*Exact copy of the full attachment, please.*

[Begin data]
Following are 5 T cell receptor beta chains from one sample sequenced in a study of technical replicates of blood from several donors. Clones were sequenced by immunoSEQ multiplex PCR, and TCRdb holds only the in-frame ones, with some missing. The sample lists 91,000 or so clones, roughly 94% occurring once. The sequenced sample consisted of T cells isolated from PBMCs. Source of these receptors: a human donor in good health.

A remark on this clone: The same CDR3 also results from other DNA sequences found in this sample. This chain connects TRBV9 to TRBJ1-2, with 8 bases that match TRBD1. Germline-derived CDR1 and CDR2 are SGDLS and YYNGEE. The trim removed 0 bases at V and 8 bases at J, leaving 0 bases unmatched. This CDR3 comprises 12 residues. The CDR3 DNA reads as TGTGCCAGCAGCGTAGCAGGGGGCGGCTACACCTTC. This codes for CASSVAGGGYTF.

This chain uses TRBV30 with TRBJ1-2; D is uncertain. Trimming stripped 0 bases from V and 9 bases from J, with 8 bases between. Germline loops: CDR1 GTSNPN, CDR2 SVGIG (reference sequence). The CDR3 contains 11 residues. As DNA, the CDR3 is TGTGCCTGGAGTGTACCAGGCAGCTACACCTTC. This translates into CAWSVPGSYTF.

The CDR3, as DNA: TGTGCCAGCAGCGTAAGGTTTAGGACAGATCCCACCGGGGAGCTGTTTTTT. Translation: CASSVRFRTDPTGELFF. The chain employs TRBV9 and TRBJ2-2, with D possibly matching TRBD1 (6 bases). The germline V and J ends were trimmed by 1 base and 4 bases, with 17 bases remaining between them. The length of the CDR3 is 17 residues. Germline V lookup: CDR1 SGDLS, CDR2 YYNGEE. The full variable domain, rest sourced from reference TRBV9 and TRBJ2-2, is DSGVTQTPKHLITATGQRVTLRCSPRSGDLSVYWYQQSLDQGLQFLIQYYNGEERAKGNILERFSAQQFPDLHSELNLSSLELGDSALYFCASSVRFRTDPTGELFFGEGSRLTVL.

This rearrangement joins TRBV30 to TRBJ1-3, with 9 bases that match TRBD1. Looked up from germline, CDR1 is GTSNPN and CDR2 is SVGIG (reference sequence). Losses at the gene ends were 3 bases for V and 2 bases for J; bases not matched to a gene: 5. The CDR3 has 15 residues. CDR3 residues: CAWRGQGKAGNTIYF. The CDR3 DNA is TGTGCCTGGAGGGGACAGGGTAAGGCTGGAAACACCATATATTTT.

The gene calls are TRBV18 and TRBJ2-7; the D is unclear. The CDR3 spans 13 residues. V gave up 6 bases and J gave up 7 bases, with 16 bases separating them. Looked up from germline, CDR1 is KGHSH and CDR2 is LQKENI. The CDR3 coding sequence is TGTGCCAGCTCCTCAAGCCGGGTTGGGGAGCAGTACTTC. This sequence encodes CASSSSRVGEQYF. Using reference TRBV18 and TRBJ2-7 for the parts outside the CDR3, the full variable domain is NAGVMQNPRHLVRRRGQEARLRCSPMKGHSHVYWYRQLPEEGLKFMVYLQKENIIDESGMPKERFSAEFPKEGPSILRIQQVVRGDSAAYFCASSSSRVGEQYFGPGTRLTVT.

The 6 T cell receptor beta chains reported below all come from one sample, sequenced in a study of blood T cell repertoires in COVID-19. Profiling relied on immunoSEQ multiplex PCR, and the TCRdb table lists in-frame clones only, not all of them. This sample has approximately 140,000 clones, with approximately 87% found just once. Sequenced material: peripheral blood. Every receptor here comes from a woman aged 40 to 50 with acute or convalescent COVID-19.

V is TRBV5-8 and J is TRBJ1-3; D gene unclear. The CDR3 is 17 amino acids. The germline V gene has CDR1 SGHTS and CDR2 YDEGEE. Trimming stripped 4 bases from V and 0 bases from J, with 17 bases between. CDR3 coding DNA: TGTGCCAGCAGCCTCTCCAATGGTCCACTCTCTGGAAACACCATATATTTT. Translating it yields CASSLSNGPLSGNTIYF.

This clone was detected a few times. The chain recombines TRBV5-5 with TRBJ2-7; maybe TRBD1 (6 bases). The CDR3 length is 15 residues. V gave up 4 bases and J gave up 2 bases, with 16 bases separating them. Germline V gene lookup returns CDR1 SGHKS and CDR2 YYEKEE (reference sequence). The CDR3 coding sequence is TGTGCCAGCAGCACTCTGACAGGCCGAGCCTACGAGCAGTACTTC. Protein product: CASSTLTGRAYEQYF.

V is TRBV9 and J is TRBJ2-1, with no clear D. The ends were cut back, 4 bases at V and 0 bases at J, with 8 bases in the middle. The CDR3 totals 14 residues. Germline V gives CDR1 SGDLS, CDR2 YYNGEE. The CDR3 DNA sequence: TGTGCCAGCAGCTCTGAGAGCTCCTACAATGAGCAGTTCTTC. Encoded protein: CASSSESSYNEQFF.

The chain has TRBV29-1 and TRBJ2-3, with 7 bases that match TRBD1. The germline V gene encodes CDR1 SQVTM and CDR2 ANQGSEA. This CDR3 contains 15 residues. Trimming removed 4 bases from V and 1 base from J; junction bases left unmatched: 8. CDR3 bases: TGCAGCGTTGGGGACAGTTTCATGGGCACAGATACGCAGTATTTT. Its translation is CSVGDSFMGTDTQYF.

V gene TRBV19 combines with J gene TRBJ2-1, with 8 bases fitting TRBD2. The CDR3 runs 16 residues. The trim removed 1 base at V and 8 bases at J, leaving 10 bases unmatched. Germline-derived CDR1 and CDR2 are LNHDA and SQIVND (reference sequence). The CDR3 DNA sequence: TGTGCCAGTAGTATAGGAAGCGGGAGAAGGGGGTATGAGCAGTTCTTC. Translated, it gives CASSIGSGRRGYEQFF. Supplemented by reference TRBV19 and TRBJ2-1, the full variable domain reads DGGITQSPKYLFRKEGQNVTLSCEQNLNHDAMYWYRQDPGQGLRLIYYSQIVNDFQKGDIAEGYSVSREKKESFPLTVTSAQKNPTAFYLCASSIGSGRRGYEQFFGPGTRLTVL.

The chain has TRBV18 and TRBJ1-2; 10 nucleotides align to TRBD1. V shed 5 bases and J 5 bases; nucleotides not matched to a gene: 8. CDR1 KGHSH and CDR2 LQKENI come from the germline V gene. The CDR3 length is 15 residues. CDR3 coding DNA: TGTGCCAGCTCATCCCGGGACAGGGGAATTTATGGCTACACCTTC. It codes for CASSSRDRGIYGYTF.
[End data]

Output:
Following are 5 T cell receptor beta chains from one sample sequenced in a study of technical replicates of blood from several donors. Clones were sequenced by immunoSEQ multiplex PCR, and TCRdb holds only the in-frame ones, with some missing. The sample lists 91,000 or so clones, roughly 94% occurring once. The sequenced sample consisted of T cells isolated from PBMCs. Source of these receptors: a human donor in good health.

A remark on this clone: The same CDR3 also results from other DNA sequences found in this sample. This chain connects TRBV9 to TRBJ1-2, with 8 bases that match TRBD1. Germline-derived CDR1 and CDR2 are SGDLS and YYNGEE. The trim removed 0 bases at V and 8 bases at J, leaving 0 bases unmatched. This CDR3 comprises 12 residues. The CDR3 DNA reads as TGTGCCAGCAGCGTAGCAGGGGGCGGCTACACCTTC. This codes for CASSVAGGGYTF.

This chain uses TRBV30 with TRBJ1-2; D is uncertain. Trimming stripped 0 bases from V and 9 bases from J, with 8 bases between. Germline loops: CDR1 GTSNPN, CDR2 SVGIG (reference sequence). The CDR3 contains 11 residues. As DNA, the CDR3 is TGTGCCTGGAGTGTACCAGGCAGCTACACCTTC. This translates into CAWSVPGSYTF.

The CDR3, as DNA: TGTGCCAGCAGCGTAAGGTTTAGGACAGATCCCACCGGGGAGCTGTTTTTT. Translation: CASSVRFRTDPTGELFF. The chain employs TRBV9 and TRBJ2-2, with D possibly matching TRBD1 (6 bases). The germline V and J ends were trimmed by 1 base and 4 bases, with 17 bases remaining between them. The length of the CDR3 is 17 residues. Germline V lookup: CDR1 SGDLS, CDR2 YYNGEE. The full variable domain, rest sourced from reference TRBV9 and TRBJ2-2, is DSGVTQTPKHLITATGQRVTLRCSPRSGDLSVYWYQQSLDQGLQFLIQYYNGEERAKGNILERFSAQQFPDLHSELNLSSLELGDSALYFCASSVRFRTDPTGELFFGEGSRLTVL.

This rearrangement joins TRBV30 to TRBJ1-3, with 9 bases that match TRBD1. Looked up from germline, CDR1 is GTSNPN and CDR2 is SVGIG (reference sequence). Losses at the gene ends were 3 bases for V and 2 bases for J; bases not matched to a gene: 5. The CDR3 has 15 residues. CDR3 residues: CAWRGQGKAGNTIYF. The CDR3 DNA is TGTGCCTGGAGGGGACAGGGTAAGGCTGGAAACACCATATATTTT.

The gene calls are TRBV18 and TRBJ2-7; the D is unclear. The CDR3 spans 13 residues. V gave up 6 bases and J gave up 7 bases, with 16 bases separating them. Looked up from germline, CDR1 is KGHSH and CDR2 is LQKENI. The CDR3 coding sequence is TGTGCCAGCTCCTCAAGCCGGGTTGGGGAGCAGTACTTC. This sequence encodes CASSSSRVGEQYF. Using reference TRBV18 and TRBJ2-7 for the parts outside the CDR3, the full variable domain is NAGVMQNPRHLVRRRGQEARLRCSPMKGHSHVYWYRQLPEEGLKFMVYLQKENIIDESGMPKERFSAEFPKEGPSILRIQQVVRGDSAAYFCASSSSRVGEQYFGPGTRLTVT.

The 6 T cell receptor beta chains reported below all come from one sample, sequenced in a study of blood T cell repertoires in COVID-19. Profiling relied on immunoSEQ multiplex PCR, and the TCRdb table lists in-frame clones only, not all of them. This sample has approximately 140,000 clones, with approximately 87% found just once. Sequenced material: peripheral blood. Every receptor here comes from a woman aged 40 to 50 with acute or convalescent COVID-19.

V is TRBV5-8 and J is TRBJ1-3; D gene unclear. The CDR3 is 17 amino acids. The germline V gene has CDR1 SGHTS and CDR2 YDEGEE. Trimming stripped 4 bases from V and 0 bases from J, with 17 bases between. CDR3 coding DNA: TGTGCCAGCAGCCTCTCCAATGGTCCACTCTCTGGAAACACCATATATTTT. Translating it yields CASSLSNGPLSGNTIYF.

This clone was detected a few times. The chain recombines TRBV5-5 with TRBJ2-7; maybe TRBD1 (6 bases). The CDR3 length is 15 residues. V gave up 4 bases and J gave up 2 bases, with 16 bases separating them. Germline V gene lookup returns CDR1 SGHKS and CDR2 YYEKEE (reference sequence). The CDR3 coding sequence is TGTGCCAGCAGCACTCTGACAGGCCGAGCCTACGAGCAGTACTTC. Protein product: CASSTLTGRAYEQYF.

V is TRBV9 and J is TRBJ2-1, with no clear D. The ends were cut back, 4 bases at V and 0 bases at J, with 8 bases in the middle. The CDR3 totals 14 residues. Germline V gives CDR1 SGDLS, CDR2 YYNGEE. The CDR3 DNA sequence: TGTGCCAGCAGCTCTGAGAGCTCCTACAATGAGCAGTTCTTC. Encoded protein: CASSSESSYNEQFF.

The chain has TRBV29-1 and TRBJ2-3, with 7 bases that match TRBD1. The germline V gene encodes CDR1 SQVTM and CDR2 ANQGSEA. This CDR3 contains 15 residues. Trimming removed 4 bases from V and 1 base from J; junction bases left unmatched: 8. CDR3 bases: TGCAGCGTTGGGGACAGTTTCATGGGCACAGATACGCAGTATTTT. Its translation is CSVGDSFMGTDTQYF.

V gene TRBV19 combines with J gene TRBJ2-1, with 8 bases fitting TRBD2. The CDR3 runs 16 residues. The trim removed 1 base at V and 8 bases at J, leaving 10 bases unmatched. Germline-derived CDR1 and CDR2 are LNHDA and SQIVND (reference sequence). The CDR3 DNA sequence: TGTGCCAGTAGTATAGGAAGCGGGAGAAGGGGGTATGAGCAGTTCTTC. Translated, it gives CASSIGSGRRGYEQFF. Supplemented by reference TRBV19 and TRBJ2-1, the full variable domain reads DGGITQSPKYLFRKEGQNVTLSCEQNLNHDAMYWYRQDPGQGLRLIYYSQIVNDFQKGDIAEGYSVSREKKESFPLTVTSAQKNPTAFYLCASSIGSGRRGYEQFFGPGTRLTVL.

The chain has TRBV18 and TRBJ1-2; 10 nucleotides align to TRBD1. V shed 5 bases and J 5 bases; nucleotides not matched to a gene: 8. CDR1 KGHSH and CDR2 LQKENI come from the germline V gene. The CDR3 length is 15 residues. CDR3 coding DNA: TGTGCCAGCTCATCCCGGGACAGGGGAATTTATGGCTACACCTTC. It codes for CASSSRDRGIYGYTF.